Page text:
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General News Fri, 22 Feb 2019

Vigilantism: How can we disband a group you created - Asiedu Nketia asks Akufo-Addo

General Secretary of the National Democratic Congress (NDC), Johnson Asiedu Nketiah, has questioned the commitment of President Akufo-Addo in bringing an end to vigilantism in the country, when he (the president) "actively participated in recruiting and training" them (vigilante groups).

“The impression I get is that, here, we are with a president who actively participated in recruiting and training of vigilante groups, trained at state facilities, armed with state resources and are moving around in state vehicles, and in effect, embedding his own party vigilante into the state security, and now distances himself from the problem and is now calling for two powerless political parties to go and meet,” the NDC General Secretary stated.

Background

President Nana Addo Dankwa Akufo-Addo, while presenting the 2019 State of the Nation Address, Thursday, in Parliament, called on the leadership of the two main leading political parties, the NDC and the New Patriotic Party (NPP) to help find a lasting solution the menace of political vigilantism in Ghana.

“The time has come for us to put to end political-related violence,” he said, adding that “our children and grandchildren will not forgive us” if the country’s peace and security is undermined.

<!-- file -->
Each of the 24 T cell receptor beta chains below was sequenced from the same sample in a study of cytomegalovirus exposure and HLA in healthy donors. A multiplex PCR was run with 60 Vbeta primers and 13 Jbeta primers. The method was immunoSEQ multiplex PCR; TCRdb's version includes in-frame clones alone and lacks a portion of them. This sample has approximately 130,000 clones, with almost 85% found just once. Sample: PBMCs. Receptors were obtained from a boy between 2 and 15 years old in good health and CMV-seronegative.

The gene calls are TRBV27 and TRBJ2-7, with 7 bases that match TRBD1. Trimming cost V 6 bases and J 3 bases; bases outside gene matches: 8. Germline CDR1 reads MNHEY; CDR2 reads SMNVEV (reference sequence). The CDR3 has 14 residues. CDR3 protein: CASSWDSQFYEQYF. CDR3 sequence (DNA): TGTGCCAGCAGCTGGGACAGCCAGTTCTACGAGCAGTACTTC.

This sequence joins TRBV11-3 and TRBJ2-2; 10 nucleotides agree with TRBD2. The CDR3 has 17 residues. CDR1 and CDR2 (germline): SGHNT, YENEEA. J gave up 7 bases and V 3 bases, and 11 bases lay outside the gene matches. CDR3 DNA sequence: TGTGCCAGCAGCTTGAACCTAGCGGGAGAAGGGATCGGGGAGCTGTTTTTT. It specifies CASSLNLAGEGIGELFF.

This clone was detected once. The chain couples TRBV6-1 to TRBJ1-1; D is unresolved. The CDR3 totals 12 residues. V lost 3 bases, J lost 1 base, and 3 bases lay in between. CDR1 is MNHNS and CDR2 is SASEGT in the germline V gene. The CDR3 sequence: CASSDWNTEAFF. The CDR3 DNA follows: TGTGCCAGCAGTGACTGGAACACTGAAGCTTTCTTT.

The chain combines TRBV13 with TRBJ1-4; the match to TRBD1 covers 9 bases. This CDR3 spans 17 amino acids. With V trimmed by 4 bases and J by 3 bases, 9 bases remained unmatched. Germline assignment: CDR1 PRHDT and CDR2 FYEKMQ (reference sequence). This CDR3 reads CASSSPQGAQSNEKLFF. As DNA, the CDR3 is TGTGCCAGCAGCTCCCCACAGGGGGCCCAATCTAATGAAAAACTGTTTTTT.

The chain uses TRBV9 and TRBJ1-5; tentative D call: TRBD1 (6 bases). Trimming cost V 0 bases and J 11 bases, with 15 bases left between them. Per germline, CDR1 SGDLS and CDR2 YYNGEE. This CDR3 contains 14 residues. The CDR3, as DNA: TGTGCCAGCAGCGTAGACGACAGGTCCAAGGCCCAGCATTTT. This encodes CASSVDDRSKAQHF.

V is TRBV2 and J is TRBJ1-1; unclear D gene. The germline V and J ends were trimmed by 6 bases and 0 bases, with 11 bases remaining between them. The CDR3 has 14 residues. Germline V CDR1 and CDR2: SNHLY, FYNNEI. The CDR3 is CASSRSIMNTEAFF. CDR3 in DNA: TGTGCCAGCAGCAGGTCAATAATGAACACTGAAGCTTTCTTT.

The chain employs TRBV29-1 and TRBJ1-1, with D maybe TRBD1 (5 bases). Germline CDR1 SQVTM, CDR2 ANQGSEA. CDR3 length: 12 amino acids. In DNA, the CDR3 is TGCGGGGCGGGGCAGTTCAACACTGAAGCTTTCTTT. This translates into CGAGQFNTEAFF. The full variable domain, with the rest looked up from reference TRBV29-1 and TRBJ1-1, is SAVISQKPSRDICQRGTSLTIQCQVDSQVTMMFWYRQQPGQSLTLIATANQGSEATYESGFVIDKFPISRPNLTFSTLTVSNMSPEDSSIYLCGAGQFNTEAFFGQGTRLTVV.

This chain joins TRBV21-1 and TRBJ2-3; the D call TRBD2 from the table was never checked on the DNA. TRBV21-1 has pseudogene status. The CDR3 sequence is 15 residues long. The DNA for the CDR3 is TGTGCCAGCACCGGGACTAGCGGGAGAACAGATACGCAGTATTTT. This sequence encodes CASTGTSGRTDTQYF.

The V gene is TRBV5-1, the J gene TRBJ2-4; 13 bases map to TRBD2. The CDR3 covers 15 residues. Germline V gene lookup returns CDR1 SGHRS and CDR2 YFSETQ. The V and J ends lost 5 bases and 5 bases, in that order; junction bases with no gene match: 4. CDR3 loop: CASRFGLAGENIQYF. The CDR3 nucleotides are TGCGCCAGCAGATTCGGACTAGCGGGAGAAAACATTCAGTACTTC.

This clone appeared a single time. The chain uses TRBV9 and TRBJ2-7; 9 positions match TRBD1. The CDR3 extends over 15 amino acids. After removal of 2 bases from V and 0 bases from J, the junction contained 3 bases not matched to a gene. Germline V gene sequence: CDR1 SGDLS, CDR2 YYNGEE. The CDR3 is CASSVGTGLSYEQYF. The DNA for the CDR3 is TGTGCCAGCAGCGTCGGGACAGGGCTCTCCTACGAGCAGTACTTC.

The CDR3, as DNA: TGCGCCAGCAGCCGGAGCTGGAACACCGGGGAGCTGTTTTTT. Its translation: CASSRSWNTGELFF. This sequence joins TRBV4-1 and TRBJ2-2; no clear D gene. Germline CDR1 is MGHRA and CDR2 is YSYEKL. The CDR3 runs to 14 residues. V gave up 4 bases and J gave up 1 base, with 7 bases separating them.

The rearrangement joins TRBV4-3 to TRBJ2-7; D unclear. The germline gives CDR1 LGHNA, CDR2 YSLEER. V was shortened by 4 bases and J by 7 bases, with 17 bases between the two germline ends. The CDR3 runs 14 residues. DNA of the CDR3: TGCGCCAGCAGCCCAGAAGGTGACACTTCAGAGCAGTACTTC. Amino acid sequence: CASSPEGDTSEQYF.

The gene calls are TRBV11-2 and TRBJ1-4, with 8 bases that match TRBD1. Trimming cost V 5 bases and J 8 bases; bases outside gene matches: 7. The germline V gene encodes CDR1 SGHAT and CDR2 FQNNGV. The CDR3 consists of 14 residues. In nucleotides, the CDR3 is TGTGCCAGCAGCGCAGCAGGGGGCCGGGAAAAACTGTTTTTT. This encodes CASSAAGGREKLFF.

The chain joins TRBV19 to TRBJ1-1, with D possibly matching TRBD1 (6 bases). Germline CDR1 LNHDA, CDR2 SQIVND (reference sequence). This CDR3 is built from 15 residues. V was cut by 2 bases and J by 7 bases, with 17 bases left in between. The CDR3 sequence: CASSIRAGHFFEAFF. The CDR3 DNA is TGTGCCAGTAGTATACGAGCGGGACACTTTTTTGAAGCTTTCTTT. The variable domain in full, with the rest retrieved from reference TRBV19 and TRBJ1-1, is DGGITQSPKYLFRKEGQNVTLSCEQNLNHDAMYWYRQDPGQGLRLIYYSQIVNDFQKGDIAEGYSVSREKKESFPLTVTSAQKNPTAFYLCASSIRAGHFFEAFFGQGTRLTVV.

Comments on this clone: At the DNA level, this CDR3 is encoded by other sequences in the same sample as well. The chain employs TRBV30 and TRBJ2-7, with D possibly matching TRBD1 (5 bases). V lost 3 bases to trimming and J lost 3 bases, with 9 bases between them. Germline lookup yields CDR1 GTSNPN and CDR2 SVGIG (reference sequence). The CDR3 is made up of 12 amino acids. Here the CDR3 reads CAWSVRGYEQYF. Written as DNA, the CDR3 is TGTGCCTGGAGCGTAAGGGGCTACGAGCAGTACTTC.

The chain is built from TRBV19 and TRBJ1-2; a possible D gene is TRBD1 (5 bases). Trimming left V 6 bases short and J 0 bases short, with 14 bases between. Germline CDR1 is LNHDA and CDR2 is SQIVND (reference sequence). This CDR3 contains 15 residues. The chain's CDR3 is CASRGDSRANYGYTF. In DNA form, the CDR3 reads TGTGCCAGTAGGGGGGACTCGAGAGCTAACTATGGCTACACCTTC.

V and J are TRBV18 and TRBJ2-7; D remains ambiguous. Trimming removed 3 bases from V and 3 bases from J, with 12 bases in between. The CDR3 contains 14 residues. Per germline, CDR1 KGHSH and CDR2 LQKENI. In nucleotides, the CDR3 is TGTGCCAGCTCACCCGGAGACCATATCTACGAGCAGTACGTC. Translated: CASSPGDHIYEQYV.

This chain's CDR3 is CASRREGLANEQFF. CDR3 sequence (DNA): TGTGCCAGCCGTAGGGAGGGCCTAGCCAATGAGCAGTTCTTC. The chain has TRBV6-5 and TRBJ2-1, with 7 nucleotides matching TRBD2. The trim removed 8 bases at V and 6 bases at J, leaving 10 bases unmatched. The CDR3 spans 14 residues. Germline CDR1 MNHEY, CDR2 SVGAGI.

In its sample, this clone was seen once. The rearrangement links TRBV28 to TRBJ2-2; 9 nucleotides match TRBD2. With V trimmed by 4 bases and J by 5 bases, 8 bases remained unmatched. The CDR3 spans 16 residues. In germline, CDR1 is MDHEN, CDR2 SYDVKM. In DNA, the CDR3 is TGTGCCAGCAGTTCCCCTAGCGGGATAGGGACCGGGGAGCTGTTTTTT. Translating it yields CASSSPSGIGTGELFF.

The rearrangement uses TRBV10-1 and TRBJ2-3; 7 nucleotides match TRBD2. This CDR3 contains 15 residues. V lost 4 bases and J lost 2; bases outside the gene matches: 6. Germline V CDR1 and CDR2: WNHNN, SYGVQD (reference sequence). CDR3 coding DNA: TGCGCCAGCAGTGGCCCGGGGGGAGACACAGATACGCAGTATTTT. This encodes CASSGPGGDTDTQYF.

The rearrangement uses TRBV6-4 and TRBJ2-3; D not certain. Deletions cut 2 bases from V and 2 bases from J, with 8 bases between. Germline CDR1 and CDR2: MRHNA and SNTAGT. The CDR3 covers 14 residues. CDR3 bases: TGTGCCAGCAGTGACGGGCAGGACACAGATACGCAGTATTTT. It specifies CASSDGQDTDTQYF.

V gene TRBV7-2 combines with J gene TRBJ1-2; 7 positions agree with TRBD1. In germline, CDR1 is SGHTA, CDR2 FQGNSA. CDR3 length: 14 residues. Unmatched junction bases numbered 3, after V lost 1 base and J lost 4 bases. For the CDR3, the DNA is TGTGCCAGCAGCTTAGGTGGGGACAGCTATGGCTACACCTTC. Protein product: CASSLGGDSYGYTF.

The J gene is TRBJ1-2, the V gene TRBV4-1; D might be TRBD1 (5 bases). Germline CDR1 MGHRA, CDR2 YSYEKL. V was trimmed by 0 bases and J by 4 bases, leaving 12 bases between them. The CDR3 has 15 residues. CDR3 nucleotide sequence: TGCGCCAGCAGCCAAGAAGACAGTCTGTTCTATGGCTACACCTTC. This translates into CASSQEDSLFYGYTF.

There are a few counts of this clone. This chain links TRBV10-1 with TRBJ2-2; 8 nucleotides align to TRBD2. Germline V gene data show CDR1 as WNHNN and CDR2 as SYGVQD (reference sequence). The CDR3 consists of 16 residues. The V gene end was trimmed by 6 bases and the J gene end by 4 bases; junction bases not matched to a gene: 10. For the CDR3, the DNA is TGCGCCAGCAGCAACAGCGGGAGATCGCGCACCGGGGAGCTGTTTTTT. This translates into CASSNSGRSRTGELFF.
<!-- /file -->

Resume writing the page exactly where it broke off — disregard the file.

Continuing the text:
He warned that should the political parties fail to reach an agreement on how to chart a path to end vigilantism, he will initiate legislation that will curb their (vigilante groups) activities.

Political Posturing?

But speaking in an interview on Citi Eyewitness News, Thursday, Asiedu Nketiah, popularly known as General Mosquito, believed the President was simply indulging in the act of political posturing in the eyes of the diplomatic community, adding that what the President said was merely “to demonstrate to the international community that something is being done".

To him, it is far-fetched on the part of the president to assume that "somehow when two political parties meet, then they can enforce the laws of the country. I feel so disappointed.”

"I want to believe that a meeting between NPP and NDC won’t solve any problem. Also, the President’s threat of using legislation is also not going to solve any problem because there are laws in the country that can deal with this problem. What is lacking is the political will of the governing President. It takes the President alone to clean the state apparatus of the vigilantism to clamp down on vigilantism outside the state apparatus...And so we believe that instead of calling a meeting of two political parties to talk about vigilantes, he should allow the state institutions to act. It must begin from the president taking action to cleanse the state institutions of these vigilante elements because he has recruited so many of them and embedded party vigilantes within the state security," he added.

Source: peacefmonline.com
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